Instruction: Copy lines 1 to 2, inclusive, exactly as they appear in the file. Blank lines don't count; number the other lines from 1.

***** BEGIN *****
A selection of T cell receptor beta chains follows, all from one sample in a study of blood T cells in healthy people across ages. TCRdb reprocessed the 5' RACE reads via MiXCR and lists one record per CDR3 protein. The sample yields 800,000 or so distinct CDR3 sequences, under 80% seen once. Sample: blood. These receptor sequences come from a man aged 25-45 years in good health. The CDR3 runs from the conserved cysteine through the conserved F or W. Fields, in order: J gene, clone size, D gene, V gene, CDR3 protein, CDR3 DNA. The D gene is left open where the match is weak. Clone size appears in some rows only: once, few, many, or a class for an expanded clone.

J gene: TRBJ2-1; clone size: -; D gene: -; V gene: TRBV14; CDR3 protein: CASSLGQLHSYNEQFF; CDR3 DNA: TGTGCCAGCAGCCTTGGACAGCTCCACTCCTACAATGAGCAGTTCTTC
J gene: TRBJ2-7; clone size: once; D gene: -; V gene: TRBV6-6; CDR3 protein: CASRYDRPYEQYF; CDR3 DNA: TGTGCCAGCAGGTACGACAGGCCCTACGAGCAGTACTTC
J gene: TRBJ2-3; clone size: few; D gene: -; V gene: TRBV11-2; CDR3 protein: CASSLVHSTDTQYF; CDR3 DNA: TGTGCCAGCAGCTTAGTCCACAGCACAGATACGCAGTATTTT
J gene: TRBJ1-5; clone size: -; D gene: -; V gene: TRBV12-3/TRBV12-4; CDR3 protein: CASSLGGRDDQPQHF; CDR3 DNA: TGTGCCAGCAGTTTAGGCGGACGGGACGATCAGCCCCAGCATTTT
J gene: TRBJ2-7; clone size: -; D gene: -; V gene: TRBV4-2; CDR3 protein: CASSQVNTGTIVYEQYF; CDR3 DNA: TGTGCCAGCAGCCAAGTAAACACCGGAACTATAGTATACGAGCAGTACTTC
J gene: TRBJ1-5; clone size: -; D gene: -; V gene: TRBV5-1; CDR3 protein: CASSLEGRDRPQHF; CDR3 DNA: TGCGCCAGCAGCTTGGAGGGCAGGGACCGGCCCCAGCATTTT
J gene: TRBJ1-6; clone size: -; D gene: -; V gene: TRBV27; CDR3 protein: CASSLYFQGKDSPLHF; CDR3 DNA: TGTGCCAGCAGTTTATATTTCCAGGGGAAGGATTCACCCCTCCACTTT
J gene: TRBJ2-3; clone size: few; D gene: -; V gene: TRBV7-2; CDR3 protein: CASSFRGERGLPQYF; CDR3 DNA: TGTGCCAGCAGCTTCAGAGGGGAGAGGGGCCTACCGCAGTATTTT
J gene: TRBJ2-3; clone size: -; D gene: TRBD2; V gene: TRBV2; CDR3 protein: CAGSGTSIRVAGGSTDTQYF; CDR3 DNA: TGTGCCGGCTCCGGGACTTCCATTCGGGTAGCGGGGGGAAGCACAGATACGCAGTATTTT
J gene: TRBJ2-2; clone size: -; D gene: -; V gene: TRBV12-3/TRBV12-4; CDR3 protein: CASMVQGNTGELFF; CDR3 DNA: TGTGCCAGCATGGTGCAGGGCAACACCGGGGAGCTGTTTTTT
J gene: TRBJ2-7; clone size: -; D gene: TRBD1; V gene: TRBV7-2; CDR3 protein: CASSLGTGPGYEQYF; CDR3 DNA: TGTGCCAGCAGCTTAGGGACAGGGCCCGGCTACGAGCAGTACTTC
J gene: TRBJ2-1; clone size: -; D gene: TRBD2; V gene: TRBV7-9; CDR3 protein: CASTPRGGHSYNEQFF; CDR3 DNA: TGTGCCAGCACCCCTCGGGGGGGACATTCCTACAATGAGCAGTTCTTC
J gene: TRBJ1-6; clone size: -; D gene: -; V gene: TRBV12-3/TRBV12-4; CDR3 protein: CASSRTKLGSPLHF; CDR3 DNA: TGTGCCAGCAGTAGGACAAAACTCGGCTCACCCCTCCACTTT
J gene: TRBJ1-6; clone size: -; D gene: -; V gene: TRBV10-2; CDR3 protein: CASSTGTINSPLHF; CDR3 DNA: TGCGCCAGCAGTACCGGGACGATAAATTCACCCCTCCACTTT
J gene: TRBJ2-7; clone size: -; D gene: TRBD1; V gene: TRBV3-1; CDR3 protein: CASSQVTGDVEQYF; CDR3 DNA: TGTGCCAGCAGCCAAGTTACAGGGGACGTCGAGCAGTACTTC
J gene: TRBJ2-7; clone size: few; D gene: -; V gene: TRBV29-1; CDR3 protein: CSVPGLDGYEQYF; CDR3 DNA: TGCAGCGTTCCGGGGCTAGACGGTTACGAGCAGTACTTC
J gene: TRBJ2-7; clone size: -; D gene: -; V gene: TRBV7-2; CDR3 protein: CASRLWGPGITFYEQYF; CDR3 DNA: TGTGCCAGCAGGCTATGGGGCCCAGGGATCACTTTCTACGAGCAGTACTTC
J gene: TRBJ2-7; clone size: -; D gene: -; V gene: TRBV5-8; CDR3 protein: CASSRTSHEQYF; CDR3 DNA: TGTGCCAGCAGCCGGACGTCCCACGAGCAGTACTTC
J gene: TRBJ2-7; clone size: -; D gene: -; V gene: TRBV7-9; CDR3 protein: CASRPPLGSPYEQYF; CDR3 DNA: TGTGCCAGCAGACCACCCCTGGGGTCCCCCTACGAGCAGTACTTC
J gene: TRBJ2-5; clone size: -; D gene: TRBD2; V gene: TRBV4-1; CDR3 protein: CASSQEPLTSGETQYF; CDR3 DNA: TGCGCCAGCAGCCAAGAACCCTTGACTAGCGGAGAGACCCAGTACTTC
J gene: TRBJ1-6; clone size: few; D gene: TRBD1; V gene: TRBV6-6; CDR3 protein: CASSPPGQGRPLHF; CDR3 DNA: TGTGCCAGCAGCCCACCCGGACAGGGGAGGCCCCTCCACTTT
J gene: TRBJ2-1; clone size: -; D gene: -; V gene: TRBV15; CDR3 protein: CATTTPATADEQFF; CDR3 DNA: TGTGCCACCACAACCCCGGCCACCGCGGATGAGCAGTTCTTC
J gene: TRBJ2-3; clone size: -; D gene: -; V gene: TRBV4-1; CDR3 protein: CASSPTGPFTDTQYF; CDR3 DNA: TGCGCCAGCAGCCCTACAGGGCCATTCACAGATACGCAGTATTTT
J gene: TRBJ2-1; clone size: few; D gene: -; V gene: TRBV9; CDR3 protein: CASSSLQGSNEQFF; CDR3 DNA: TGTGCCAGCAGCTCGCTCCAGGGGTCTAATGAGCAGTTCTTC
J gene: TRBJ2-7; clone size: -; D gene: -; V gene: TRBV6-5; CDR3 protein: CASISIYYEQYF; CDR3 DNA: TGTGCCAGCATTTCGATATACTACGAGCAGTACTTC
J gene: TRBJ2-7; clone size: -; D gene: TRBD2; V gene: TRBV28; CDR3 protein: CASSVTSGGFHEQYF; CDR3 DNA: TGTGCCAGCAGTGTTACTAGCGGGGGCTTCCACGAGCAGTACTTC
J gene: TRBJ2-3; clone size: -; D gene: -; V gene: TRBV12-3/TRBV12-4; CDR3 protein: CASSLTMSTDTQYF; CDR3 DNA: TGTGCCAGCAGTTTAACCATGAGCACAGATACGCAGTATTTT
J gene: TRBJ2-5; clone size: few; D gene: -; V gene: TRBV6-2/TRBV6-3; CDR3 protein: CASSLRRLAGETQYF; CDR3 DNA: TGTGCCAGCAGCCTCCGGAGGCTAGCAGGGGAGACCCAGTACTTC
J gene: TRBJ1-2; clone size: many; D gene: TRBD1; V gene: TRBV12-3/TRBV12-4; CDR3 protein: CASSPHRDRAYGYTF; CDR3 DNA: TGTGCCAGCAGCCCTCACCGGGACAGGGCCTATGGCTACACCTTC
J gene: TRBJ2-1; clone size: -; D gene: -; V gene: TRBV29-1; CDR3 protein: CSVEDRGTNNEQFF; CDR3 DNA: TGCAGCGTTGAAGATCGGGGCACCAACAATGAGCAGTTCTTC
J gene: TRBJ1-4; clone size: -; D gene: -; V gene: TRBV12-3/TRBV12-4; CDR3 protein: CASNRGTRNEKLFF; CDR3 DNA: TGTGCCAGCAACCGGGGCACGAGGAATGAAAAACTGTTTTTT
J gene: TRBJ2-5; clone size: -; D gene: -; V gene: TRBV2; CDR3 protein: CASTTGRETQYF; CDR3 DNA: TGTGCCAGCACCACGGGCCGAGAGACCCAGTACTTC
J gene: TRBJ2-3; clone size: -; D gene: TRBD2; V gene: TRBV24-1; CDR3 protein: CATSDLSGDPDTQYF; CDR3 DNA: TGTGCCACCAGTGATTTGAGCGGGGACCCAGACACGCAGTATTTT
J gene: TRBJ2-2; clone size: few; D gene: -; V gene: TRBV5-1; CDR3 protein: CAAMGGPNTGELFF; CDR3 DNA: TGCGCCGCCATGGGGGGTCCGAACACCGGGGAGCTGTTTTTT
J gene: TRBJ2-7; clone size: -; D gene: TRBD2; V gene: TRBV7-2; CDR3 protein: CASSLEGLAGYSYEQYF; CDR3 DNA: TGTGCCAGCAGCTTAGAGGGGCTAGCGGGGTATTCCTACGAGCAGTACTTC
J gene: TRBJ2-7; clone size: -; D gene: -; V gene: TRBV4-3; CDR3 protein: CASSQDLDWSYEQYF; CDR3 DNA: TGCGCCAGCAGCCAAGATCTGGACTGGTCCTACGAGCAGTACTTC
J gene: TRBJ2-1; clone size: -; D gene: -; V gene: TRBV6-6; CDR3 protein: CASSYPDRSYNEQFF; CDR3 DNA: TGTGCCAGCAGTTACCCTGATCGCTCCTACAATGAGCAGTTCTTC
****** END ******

A selection of T cell receptor beta chains follows, all from one sample in a study of blood T cells in healthy people across ages. TCRdb reprocessed the 5' RACE reads via MiXCR and lists one record per CDR3 protein. The sample yields 800,000 or so distinct CDR3 sequences, under 80% seen once. Sample: blood. These receptor sequences come from a man aged 25-45 years in good health. The CDR3 runs from the conserved cysteine through the conserved F or W. Fields, in order: J gene, clone size, D gene, V gene, CDR3 protein, CDR3 DNA. The D gene is left open where the match is weak. Clone size appears in some rows only: once, few, many, or a class for an expanded clone.

J gene: TRBJ2-1; clone size: -; D gene: -; V gene: TRBV14; CDR3 protein: CASSLGQLHSYNEQFF; CDR3 DNA: TGTGCCAGCAGCCTTGGACAGCTCCACTCCTACAATGAGCAGTTCTTC